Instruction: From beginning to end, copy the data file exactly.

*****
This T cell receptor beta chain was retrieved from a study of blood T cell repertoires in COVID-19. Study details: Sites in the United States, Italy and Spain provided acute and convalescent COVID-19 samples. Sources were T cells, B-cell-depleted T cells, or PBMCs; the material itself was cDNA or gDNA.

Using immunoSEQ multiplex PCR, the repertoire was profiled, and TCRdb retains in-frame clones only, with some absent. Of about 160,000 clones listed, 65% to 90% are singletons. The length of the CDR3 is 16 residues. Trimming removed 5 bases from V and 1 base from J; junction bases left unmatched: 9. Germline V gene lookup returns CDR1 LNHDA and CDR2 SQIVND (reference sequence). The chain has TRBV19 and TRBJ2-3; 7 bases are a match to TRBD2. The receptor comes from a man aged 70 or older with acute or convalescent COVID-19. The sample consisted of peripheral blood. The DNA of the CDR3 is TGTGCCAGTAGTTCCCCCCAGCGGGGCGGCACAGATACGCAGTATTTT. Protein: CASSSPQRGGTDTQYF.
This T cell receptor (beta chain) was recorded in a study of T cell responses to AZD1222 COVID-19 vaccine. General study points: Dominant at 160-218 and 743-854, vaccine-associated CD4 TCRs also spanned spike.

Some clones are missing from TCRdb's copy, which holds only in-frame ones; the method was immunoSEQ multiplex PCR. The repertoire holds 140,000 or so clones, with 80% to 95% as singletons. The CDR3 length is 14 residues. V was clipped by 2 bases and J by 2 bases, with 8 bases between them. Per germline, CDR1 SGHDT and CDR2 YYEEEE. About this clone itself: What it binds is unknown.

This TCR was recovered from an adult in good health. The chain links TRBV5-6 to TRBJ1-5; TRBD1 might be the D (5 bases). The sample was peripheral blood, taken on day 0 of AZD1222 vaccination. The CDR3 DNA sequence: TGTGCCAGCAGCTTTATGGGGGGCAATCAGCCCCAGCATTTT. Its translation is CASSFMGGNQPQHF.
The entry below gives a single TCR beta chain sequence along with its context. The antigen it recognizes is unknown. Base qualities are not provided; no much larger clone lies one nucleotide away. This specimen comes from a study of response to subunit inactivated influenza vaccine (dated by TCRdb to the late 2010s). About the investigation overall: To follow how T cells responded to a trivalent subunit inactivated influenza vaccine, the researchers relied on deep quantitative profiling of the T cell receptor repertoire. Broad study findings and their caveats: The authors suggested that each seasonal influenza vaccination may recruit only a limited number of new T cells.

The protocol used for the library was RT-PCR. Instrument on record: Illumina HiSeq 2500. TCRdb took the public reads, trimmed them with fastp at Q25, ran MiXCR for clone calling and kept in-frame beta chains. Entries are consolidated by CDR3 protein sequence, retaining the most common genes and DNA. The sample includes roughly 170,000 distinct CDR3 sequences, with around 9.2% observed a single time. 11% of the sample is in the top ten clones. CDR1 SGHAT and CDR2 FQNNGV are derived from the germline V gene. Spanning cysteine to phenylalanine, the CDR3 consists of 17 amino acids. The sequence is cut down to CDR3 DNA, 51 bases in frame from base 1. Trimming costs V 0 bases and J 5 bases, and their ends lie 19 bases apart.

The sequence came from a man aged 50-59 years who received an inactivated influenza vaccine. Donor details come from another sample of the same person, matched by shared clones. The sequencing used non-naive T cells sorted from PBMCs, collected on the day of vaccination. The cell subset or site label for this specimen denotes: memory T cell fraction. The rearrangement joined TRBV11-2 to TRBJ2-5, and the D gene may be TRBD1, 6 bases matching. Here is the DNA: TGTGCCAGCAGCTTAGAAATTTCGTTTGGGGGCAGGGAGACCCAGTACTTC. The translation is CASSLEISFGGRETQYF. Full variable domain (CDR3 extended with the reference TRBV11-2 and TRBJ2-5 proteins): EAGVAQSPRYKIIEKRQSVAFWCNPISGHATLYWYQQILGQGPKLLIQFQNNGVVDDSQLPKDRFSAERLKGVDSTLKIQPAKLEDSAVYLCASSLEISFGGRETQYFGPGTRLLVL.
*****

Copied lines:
This T cell receptor beta chain was retrieved from a study of blood T cell repertoires in COVID-19. Study details: Sites in the United States, Italy and Spain provided acute and convalescent COVID-19 samples. Sources were T cells, B-cell-depleted T cells, or PBMCs; the material itself was cDNA or gDNA.

Using immunoSEQ multiplex PCR, the repertoire was profiled, and TCRdb retains in-frame clones only, with some absent. Of about 160,000 clones listed, 65% to 90% are singletons. The length of the CDR3 is 16 residues. Trimming removed 5 bases from V and 1 base from J; junction bases left unmatched: 9. Germline V gene lookup returns CDR1 LNHDA and CDR2 SQIVND (reference sequence). The chain has TRBV19 and TRBJ2-3; 7 bases are a match to TRBD2. The receptor comes from a man aged 70 or older with acute or convalescent COVID-19. The sample consisted of peripheral blood. The DNA of the CDR3 is TGTGCCAGTAGTTCCCCCCAGCGGGGCGGCACAGATACGCAGTATTTT. Protein: CASSSPQRGGTDTQYF.
This T cell receptor (beta chain) was recorded in a study of T cell responses to AZD1222 COVID-19 vaccine. General study points: Dominant at 160-218 and 743-854, vaccine-associated CD4 TCRs also spanned spike.

Some clones are missing from TCRdb's copy, which holds only in-frame ones; the method was immunoSEQ multiplex PCR. The repertoire holds 140,000 or so clones, with 80% to 95% as singletons. The CDR3 length is 14 residues. V was clipped by 2 bases and J by 2 bases, with 8 bases between them. Per germline, CDR1 SGHDT and CDR2 YYEEEE. About this clone itself: What it binds is unknown.

This TCR was recovered from an adult in good health. The chain links TRBV5-6 to TRBJ1-5; TRBD1 might be the D (5 bases). The sample was peripheral blood, taken on day 0 of AZD1222 vaccination. The CDR3 DNA sequence: TGTGCCAGCAGCTTTATGGGGGGCAATCAGCCCCAGCATTTT. Its translation is CASSFMGGNQPQHF.
The entry below gives a single TCR beta chain sequence along with its context. The antigen it recognizes is unknown. Base qualities are not provided; no much larger clone lies one nucleotide away. This specimen comes from a study of response to subunit inactivated influenza vaccine (dated by TCRdb to the late 2010s). About the investigation overall: To follow how T cells responded to a trivalent subunit inactivated influenza vaccine, the researchers relied on deep quantitative profiling of the T cell receptor repertoire. Broad study findings and their caveats: The authors suggested that each seasonal influenza vaccination may recruit only a limited number of new T cells.

The protocol used for the library was RT-PCR. Instrument on record: Illumina HiSeq 2500. TCRdb took the public reads, trimmed them with fastp at Q25, ran MiXCR for clone calling and kept in-frame beta chains. Entries are consolidated by CDR3 protein sequence, retaining the most common genes and DNA. The sample includes roughly 170,000 distinct CDR3 sequences, with around 9.2% observed a single time. 11% of the sample is in the top ten clones. CDR1 SGHAT and CDR2 FQNNGV are derived from the germline V gene. Spanning cysteine to phenylalanine, the CDR3 consists of 17 amino acids. The sequence is cut down to CDR3 DNA, 51 bases in frame from base 1. Trimming costs V 0 bases and J 5 bases, and their ends lie 19 bases apart.

The sequence came from a man aged 50-59 years who received an inactivated influenza vaccine. Donor details come from another sample of the same person, matched by shared clones. The sequencing used non-naive T cells sorted from PBMCs, collected on the day of vaccination. The cell subset or site label for this specimen denotes: memory T cell fraction. The rearrangement joined TRBV11-2 to TRBJ2-5, and the D gene may be TRBD1, 6 bases matching. Here is the DNA: TGTGCCAGCAGCTTAGAAATTTCGTTTGGGGGCAGGGAGACCCAGTACTTC. The translation is CASSLEISFGGRETQYF. Full variable domain (CDR3 extended with the reference TRBV11-2 and TRBJ2-5 proteins): EAGVAQSPRYKIIEKRQSVAFWCNPISGHATLYWYQQILGQGPKLLIQFQNNGVVDDSQLPKDRFSAERLKGVDSTLKIQPAKLEDSAVYLCASSLEISFGGRETQYFGPGTRLLVL.